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How Azure Kubernetes Service works?

In This Article, we'll discuss How Azure Kubernetes Service works?


Creating an AKS cluster

At its core, an AKS cluster is a cloud-hosted Kubernetes cluster. Unlike a custom Kubernetes installation, AKS streamlines the installation process and takes care of most of the underlying cluster management tasks.

You have two options when you create an AKS cluster. You either use the Azure portal or Azure CLI. Both options require you to configure basic information about the cluster. For example:

  • The Kubernetes cluster name
  • The version of Kubernetes to install
  • A DNS prefix to make the master node publicly accessible
  • The initial node pool size

The initial node pool size defaults to two nodes, however, it's recommended that at least three nodes are used for a production environment.

Unless specified, the Azure service creation workflow creates a Kubernetes cluster using the default configuration for scaling, authentication, networking, and monitoring. Creating an AKS cluster typically takes a few minutes. Once complete, you can change any of the default AKS cluster properties. Access and management of your cluster are done through the Azure portal or from the command line.

How workloads are developed and deployed to AKS

AKS supports the Docker image format that means that you can use any development environment to create a workload, package the workload as a container, and deploy the container as a Kubernetes pod.

Here you use the standard Kubernetes command-line tools or the Azure CLI to manage your deployments. The support for the standard Kubernetes tools ensures that you don't need to change your current workflow to support an existing Kubernetes migration to AKS.

AKS also supports all the popular development and management tools such as Helm, Draft, Kubernetes extension for Visual Studio Code, and Visual Studio Kubernetes Tools.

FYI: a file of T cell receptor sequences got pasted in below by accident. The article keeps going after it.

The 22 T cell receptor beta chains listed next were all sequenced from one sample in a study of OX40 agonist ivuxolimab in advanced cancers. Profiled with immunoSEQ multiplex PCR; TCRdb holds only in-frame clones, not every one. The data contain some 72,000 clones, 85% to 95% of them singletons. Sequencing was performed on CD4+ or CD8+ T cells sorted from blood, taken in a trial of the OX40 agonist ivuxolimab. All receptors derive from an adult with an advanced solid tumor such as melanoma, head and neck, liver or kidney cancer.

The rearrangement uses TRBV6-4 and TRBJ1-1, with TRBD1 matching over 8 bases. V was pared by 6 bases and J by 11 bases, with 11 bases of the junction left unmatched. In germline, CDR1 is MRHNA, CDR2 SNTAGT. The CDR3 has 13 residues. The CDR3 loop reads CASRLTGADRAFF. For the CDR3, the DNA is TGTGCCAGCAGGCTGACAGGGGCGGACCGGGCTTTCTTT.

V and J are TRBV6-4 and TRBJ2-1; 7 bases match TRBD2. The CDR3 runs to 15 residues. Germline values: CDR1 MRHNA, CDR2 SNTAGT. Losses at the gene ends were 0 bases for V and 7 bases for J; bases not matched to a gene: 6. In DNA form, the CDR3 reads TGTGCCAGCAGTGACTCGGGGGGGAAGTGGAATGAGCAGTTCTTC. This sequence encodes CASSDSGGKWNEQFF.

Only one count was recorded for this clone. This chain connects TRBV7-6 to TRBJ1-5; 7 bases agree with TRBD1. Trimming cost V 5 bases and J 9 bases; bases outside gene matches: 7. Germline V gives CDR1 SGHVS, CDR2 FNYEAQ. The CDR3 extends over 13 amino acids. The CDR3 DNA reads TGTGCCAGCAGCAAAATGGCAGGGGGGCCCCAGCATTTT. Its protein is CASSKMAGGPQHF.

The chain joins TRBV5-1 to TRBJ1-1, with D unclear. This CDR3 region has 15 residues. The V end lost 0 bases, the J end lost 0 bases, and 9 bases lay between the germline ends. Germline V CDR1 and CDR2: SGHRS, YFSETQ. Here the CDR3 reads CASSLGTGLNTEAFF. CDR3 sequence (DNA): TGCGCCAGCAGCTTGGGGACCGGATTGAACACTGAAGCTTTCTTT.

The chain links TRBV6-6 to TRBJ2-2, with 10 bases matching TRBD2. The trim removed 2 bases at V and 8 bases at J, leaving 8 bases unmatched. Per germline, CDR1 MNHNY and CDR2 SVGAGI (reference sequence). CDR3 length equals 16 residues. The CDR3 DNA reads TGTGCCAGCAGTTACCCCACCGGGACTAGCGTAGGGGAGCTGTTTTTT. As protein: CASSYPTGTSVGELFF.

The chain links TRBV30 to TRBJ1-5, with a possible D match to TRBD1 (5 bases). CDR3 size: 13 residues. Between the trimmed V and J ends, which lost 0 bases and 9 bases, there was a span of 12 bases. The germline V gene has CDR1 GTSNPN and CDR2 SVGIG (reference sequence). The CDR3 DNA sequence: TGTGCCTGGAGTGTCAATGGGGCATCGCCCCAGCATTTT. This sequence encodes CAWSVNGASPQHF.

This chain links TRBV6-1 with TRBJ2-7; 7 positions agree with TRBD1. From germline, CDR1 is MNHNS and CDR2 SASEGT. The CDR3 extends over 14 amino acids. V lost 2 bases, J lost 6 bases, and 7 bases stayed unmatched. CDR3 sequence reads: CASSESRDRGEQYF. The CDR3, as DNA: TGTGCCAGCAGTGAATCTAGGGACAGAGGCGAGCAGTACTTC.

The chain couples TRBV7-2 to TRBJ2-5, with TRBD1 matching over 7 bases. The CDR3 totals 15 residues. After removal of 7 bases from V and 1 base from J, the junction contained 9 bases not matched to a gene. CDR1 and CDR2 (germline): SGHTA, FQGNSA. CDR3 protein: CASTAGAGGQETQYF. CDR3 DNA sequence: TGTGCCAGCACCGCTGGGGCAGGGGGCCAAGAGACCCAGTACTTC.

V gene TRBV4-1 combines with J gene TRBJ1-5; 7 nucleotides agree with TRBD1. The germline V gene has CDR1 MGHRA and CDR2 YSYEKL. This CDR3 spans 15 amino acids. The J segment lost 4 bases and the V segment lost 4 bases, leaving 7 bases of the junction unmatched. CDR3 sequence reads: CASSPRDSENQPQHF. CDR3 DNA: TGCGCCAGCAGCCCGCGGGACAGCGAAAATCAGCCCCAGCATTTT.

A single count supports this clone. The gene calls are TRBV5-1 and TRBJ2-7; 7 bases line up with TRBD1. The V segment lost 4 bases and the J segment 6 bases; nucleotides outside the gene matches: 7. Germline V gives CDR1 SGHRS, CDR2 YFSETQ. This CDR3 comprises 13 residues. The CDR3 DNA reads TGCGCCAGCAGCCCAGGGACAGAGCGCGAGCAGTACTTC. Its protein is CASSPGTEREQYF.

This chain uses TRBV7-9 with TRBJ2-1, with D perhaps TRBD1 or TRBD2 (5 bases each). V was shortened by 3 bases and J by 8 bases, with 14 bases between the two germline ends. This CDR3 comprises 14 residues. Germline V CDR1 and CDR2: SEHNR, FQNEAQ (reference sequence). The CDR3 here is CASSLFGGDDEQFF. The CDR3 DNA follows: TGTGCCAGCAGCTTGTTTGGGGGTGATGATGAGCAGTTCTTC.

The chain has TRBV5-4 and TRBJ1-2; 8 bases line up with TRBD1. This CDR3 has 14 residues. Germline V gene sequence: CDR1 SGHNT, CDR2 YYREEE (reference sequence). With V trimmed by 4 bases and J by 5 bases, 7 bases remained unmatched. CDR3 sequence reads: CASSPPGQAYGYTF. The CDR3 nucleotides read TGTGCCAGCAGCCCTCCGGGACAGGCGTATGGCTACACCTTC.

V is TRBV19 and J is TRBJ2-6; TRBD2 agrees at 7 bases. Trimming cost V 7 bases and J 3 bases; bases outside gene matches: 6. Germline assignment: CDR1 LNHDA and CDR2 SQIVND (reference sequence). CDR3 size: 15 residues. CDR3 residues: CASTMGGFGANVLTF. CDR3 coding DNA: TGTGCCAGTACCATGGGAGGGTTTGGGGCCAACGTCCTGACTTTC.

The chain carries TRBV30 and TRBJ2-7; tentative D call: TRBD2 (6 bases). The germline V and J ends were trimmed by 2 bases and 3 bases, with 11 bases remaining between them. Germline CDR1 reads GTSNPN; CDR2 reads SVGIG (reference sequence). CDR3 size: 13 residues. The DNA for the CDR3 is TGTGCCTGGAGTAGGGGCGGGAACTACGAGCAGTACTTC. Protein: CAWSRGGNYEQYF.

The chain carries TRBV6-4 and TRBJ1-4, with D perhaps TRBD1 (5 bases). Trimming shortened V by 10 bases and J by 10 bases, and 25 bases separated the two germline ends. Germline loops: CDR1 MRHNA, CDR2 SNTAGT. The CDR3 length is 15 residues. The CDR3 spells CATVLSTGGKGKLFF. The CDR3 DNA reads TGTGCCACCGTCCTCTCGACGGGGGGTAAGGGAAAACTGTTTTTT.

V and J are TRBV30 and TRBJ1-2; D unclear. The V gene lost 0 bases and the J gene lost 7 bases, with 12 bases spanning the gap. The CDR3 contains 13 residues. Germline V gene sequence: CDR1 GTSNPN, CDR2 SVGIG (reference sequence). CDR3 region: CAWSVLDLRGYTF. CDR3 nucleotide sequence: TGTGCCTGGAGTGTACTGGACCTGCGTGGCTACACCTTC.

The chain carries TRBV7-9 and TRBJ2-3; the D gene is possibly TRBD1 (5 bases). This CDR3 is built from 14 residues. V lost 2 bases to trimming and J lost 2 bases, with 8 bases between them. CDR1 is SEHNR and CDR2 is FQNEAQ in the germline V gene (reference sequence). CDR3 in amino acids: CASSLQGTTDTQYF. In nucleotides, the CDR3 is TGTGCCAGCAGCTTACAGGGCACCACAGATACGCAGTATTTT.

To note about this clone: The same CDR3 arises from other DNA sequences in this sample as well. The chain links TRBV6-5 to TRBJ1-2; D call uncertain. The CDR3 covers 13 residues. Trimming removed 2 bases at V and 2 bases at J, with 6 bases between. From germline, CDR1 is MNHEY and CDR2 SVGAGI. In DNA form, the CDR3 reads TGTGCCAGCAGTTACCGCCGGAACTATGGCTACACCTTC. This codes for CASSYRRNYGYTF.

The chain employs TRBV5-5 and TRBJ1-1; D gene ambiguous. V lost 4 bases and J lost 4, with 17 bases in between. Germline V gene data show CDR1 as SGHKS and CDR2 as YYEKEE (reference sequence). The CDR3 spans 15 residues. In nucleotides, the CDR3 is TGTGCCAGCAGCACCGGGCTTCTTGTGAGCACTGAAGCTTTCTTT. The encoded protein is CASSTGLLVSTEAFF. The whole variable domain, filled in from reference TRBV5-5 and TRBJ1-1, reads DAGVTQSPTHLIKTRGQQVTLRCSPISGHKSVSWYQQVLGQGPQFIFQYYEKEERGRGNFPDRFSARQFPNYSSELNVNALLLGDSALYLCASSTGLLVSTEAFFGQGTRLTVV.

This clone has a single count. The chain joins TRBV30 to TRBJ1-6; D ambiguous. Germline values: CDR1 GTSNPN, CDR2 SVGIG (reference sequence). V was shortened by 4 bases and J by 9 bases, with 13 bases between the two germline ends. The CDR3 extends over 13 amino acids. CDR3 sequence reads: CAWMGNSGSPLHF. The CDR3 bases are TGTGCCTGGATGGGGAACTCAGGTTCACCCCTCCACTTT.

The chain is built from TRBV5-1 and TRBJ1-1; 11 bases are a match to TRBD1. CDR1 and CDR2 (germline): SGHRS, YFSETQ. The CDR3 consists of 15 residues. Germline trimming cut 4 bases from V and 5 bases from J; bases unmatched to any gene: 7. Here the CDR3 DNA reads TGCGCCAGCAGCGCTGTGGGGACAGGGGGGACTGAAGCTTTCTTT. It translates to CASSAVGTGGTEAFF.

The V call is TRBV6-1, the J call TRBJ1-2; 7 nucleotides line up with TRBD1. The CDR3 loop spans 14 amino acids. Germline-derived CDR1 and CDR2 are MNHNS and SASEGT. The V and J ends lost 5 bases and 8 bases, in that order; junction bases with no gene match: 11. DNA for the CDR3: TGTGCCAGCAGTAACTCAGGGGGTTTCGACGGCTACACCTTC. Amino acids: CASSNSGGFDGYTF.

Azure Dev Spaces

Setting up a local Kubernetes cluster on a developer machine can be complex and most solutions offer a single-node configuration. It's also common to mock or replicate dependencies between developer teams when working on microservices projects.

Azure Dev Spaces helps your development teams be more productive on Kubernetes and allows you to:

  • Minimize the local dev machine setup for each team member as developers can work directly in AKS
  • Rapidly iterate and debug code directly in Kubernetes using Visual Studio or Visual Studio Code
  • Generate Docker and Kubernetes configuration-as-code assets to use from development through to production
  • Develop your code in isolation, and do integrated testing with other components without replicating or mocking up dependencies

Deployment Center

The deployment center simplifies setting up a DevOps pipeline for your application. You can use this configured DevOps pipeline to set up a continuous integration (CI) and continuous delivery (CD) pipeline to your AKS Kubernetes cluster.

With Azure DevOps Projects you can:

  • Automatically create Azure resources, such as an AKS cluster
  • Create an Azure Application Insights resource for monitoring an AKS cluster
  • Enable Azure Monitor for containers to monitor performance for the container workloads on an AKS cluster

You can add richer DevOps capabilities by extending the default configured DevOps pipeline. For example, you can add approvals before deploying, provision additional Azure resources, run scripts, or upgrade workloads.

Azure Service Integration

AKS allows us to integrate any Azure service offering and use it as part of an AKS cluster solution.

For example, remember that Kubernetes doesn't provide middleware and storage systems. Suppose you need to add a processing queue to the fleet management data processing service. You can easily integrate Storage queues using Azure Storage to extend the capacity of the data processing service.

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